Burdujeni is a small town in the region of Moldova in Romania. It lies on the border of southern Bukovina and has today been incorporated into the city of Suceava. Jews began to settle there from 1792 when the urban settlement was founded, and there were 183 Jewish taxpaying heads of families in 1820. During the 19th century, the number of Jews grew to constitute the majority of the population, numbering 1,140 (two thirds of the total) in 1859 and 2,038 in 1899. A Jewish school for boys was founded in 1898, with the help of the Jewish Colonization Association (ICA). In 1907 anti-Jewish riots broke out in Burdujeni as a result of the peasant uprisings sweeping the Romanian countryside. After World War I the Jewish population decreased, numbering 1,244 (25.7% of the total population) in 1930. A Jewish elementary school for boys was functioning then in the town. After the outbreak of the war against the U.S.S.R., all the Jews of Burdujeni (1,261 persons) were deported to Transnistria and their property confiscated (October 9-10, 1941). Half of them died. Survivors returned to Burdujeni after the war. About 20 Jewish families were living there in 1970. In 2004, no Jews lived in Burdujeni.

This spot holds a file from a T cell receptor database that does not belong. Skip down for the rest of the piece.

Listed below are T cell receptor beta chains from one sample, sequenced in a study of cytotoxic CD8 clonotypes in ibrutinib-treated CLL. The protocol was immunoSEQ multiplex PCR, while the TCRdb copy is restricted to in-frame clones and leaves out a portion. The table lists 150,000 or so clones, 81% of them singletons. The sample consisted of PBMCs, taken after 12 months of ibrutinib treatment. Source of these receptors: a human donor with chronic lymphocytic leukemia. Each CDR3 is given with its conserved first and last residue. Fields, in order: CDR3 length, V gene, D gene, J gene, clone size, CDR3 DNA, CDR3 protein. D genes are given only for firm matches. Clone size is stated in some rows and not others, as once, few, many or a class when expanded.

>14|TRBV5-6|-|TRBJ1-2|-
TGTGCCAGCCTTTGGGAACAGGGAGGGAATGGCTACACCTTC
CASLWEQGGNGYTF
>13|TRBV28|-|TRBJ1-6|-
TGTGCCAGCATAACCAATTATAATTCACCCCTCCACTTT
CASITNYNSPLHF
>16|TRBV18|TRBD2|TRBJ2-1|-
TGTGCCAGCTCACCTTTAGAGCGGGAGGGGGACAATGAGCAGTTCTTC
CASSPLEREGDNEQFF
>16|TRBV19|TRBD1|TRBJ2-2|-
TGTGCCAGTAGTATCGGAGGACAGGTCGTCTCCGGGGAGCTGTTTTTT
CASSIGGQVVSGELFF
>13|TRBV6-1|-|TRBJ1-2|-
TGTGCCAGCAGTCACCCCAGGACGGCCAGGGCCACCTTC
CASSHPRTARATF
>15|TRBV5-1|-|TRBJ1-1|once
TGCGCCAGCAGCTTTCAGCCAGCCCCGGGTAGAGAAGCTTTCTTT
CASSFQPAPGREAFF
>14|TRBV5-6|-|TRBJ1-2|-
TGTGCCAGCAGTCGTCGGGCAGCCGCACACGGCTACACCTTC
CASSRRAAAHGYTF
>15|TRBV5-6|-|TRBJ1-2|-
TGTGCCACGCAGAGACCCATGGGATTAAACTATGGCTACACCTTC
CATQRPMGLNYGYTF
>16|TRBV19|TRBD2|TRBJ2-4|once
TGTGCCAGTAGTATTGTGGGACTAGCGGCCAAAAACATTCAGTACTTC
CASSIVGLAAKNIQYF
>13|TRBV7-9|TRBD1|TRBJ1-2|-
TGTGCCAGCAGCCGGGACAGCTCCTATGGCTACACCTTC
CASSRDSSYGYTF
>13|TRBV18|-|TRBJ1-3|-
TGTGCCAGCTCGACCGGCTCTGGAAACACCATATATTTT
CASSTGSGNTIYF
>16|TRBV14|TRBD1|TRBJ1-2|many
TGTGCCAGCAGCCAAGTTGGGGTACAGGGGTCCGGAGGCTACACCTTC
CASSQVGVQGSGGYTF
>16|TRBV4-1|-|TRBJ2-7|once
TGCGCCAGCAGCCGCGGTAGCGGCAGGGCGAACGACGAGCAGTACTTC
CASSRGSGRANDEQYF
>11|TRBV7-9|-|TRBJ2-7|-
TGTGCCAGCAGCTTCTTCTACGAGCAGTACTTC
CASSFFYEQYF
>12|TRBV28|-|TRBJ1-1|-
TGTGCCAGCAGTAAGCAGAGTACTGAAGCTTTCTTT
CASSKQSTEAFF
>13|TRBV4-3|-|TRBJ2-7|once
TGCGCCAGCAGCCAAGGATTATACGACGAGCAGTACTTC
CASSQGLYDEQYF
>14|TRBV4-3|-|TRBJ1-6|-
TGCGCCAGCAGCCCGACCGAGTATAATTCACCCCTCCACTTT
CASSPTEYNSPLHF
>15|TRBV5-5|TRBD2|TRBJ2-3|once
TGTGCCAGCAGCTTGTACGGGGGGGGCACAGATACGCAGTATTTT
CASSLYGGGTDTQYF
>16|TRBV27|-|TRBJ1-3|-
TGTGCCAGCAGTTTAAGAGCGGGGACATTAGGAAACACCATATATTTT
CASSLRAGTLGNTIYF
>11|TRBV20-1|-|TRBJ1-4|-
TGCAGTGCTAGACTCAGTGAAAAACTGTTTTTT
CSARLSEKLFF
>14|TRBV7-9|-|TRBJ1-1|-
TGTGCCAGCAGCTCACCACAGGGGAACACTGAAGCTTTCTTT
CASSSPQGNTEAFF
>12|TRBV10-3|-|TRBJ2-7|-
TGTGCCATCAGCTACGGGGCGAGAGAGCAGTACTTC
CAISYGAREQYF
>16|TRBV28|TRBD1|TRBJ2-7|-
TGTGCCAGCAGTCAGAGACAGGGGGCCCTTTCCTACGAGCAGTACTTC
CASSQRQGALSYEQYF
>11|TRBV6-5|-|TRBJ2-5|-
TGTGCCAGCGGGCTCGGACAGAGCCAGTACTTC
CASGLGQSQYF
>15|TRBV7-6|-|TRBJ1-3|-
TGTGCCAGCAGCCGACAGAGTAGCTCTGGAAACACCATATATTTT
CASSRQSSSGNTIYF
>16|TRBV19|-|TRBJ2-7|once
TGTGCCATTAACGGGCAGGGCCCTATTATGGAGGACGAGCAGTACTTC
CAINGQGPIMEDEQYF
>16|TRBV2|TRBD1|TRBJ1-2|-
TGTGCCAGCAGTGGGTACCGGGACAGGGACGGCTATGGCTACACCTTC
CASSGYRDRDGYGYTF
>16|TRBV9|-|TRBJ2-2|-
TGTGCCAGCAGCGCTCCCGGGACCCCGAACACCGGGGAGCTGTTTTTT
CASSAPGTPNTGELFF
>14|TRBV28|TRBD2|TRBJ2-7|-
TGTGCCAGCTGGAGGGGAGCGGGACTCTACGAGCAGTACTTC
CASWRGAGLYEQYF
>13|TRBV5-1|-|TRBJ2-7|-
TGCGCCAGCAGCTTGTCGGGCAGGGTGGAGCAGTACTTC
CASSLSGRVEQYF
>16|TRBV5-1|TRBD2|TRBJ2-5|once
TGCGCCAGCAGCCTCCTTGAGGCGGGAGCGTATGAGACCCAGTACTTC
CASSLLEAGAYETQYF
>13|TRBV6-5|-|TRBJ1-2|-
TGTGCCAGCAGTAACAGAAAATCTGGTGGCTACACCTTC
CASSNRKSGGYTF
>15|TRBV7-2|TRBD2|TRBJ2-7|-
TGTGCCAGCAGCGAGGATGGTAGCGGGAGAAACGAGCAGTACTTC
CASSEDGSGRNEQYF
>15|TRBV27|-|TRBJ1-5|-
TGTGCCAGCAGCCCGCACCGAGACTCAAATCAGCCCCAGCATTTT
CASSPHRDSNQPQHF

Pinkas ha-kehilot: Romanyah, vol. 1, pp. 76-77 (Jerusalem, 1980).
M. Carp, Cartea neagra, 3 (1947), index.
J. Ancel, Toledot ha-Shoah. Romanyah, I (2002), 700-4.
R. Goldsmith, “Shtetl Project: Burdujeni (Memories of Burdujeni),” in ROMSIG News (2000).
The above is also available at the YIVO Institute, Call # 00073452. This file includes a hand drawn map of the shtetl.
Eliyahu Feldman, Theodor Lavi, and Lucian Zeev-Herscovici
Feldman, Lavi, and Zeev-Herscovici, “Burdujeni.” In: Skolnik, Fred (Editor). Encyclopedia Judaica 22 Volume Set, 2E. © 2007 Gale, a part of Cengage Learning, Inc.
Reproduced by permission. www.cengage.com/permissions.
Entry on Suceava in this catalogue.